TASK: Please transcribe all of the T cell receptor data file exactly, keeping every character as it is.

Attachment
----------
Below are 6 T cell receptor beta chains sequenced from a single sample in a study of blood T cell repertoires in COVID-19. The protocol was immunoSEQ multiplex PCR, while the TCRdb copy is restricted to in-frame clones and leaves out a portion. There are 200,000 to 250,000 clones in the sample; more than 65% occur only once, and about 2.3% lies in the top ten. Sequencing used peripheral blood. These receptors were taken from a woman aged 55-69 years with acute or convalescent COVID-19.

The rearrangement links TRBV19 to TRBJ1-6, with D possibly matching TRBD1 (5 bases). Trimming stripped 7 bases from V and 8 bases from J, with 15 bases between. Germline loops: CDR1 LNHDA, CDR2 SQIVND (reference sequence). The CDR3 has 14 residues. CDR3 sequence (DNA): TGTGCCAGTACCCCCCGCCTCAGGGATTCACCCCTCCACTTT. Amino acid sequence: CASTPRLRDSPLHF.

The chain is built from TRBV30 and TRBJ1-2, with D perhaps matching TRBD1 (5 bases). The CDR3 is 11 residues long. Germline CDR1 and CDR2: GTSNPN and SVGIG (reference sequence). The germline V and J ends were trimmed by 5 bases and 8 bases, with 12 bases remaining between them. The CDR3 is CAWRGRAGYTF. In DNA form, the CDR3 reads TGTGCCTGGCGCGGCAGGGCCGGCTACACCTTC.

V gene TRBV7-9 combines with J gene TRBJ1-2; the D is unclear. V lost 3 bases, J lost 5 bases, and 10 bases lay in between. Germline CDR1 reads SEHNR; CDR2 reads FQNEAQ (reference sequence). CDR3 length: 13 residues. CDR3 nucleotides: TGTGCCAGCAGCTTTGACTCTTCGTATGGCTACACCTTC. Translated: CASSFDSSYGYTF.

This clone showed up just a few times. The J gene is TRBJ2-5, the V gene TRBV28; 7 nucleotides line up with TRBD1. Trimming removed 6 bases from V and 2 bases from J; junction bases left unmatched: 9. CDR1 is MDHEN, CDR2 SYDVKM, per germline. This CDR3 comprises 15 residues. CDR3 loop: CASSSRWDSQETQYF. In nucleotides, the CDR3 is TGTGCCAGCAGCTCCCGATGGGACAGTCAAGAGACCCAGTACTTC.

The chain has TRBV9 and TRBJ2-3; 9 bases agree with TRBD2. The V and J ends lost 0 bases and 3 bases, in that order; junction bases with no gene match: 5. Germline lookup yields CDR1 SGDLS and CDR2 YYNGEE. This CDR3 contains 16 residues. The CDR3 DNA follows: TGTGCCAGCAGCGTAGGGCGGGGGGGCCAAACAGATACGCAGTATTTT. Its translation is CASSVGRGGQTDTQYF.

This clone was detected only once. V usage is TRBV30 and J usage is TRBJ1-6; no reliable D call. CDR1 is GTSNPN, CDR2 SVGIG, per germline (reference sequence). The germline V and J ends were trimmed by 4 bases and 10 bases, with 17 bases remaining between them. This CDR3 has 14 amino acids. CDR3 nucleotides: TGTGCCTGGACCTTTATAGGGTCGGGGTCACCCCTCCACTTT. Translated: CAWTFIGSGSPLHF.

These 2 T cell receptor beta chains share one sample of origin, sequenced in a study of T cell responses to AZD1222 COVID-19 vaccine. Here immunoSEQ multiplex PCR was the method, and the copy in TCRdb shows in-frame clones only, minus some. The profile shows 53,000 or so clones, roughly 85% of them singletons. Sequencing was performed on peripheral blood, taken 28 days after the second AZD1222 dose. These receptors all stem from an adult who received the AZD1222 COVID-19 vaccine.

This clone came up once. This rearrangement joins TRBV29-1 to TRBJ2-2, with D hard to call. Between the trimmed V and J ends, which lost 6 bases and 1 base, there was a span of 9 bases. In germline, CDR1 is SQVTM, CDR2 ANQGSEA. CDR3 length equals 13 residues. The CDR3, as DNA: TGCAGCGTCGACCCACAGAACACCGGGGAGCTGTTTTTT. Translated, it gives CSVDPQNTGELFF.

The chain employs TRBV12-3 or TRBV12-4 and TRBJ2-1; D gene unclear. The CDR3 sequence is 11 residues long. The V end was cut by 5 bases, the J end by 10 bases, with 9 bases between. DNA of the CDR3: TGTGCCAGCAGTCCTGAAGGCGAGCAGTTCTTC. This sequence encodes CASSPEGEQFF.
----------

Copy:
Below are 6 T cell receptor beta chains sequenced from a single sample in a study of blood T cell repertoires in COVID-19. The protocol was immunoSEQ multiplex PCR, while the TCRdb copy is restricted to in-frame clones and leaves out a portion. There are 200,000 to 250,000 clones in the sample; more than 65% occur only once, and about 2.3% lies in the top ten. Sequencing used peripheral blood. These receptors were taken from a woman aged 55-69 years with acute or convalescent COVID-19.

The rearrangement links TRBV19 to TRBJ1-6, with D possibly matching TRBD1 (5 bases). Trimming stripped 7 bases from V and 8 bases from J, with 15 bases between. Germline loops: CDR1 LNHDA, CDR2 SQIVND (reference sequence). The CDR3 has 14 residues. CDR3 sequence (DNA): TGTGCCAGTACCCCCCGCCTCAGGGATTCACCCCTCCACTTT. Amino acid sequence: CASTPRLRDSPLHF.

The chain is built from TRBV30 and TRBJ1-2, with D perhaps matching TRBD1 (5 bases). The CDR3 is 11 residues long. Germline CDR1 and CDR2: GTSNPN and SVGIG (reference sequence). The germline V and J ends were trimmed by 5 bases and 8 bases, with 12 bases remaining between them. The CDR3 is CAWRGRAGYTF. In DNA form, the CDR3 reads TGTGCCTGGCGCGGCAGGGCCGGCTACACCTTC.

V gene TRBV7-9 combines with J gene TRBJ1-2; the D is unclear. V lost 3 bases, J lost 5 bases, and 10 bases lay in between. Germline CDR1 reads SEHNR; CDR2 reads FQNEAQ (reference sequence). CDR3 length: 13 residues. CDR3 nucleotides: TGTGCCAGCAGCTTTGACTCTTCGTATGGCTACACCTTC. Translated: CASSFDSSYGYTF.

This clone showed up just a few times. The J gene is TRBJ2-5, the V gene TRBV28; 7 nucleotides line up with TRBD1. Trimming removed 6 bases from V and 2 bases from J; junction bases left unmatched: 9. CDR1 is MDHEN, CDR2 SYDVKM, per germline. This CDR3 comprises 15 residues. CDR3 loop: CASSSRWDSQETQYF. In nucleotides, the CDR3 is TGTGCCAGCAGCTCCCGATGGGACAGTCAAGAGACCCAGTACTTC.

The chain has TRBV9 and TRBJ2-3; 9 bases agree with TRBD2. The V and J ends lost 0 bases and 3 bases, in that order; junction bases with no gene match: 5. Germline lookup yields CDR1 SGDLS and CDR2 YYNGEE. This CDR3 contains 16 residues. The CDR3 DNA follows: TGTGCCAGCAGCGTAGGGCGGGGGGGCCAAACAGATACGCAGTATTTT. Its translation is CASSVGRGGQTDTQYF.

This clone was detected only once. V usage is TRBV30 and J usage is TRBJ1-6; no reliable D call. CDR1 is GTSNPN, CDR2 SVGIG, per germline (reference sequence). The germline V and J ends were trimmed by 4 bases and 10 bases, with 17 bases remaining between them. This CDR3 has 14 amino acids. CDR3 nucleotides: TGTGCCTGGACCTTTATAGGGTCGGGGTCACCCCTCCACTTT. Translated: CAWTFIGSGSPLHF.

These 2 T cell receptor beta chains share one sample of origin, sequenced in a study of T cell responses to AZD1222 COVID-19 vaccine. Here immunoSEQ multiplex PCR was the method, and the copy in TCRdb shows in-frame clones only, minus some. The profile shows 53,000 or so clones, roughly 85% of them singletons. Sequencing was performed on peripheral blood, taken 28 days after the second AZD1222 dose. These receptors all stem from an adult who received the AZD1222 COVID-19 vaccine.

This clone came up once. This rearrangement joins TRBV29-1 to TRBJ2-2, with D hard to call. Between the trimmed V and J ends, which lost 6 bases and 1 base, there was a span of 9 bases. In germline, CDR1 is SQVTM, CDR2 ANQGSEA. CDR3 length equals 13 residues. The CDR3, as DNA: TGCAGCGTCGACCCACAGAACACCGGGGAGCTGTTTTTT. Translated, it gives CSVDPQNTGELFF.

The chain employs TRBV12-3 or TRBV12-4 and TRBJ2-1; D gene unclear. The CDR3 sequence is 11 residues long. The V end was cut by 5 bases, the J end by 10 bases, with 9 bases between. DNA of the CDR3: TGTGCCAGCAGTCCTGAAGGCGAGCAGTTCTTC. This sequence encodes CASSPEGEQFF.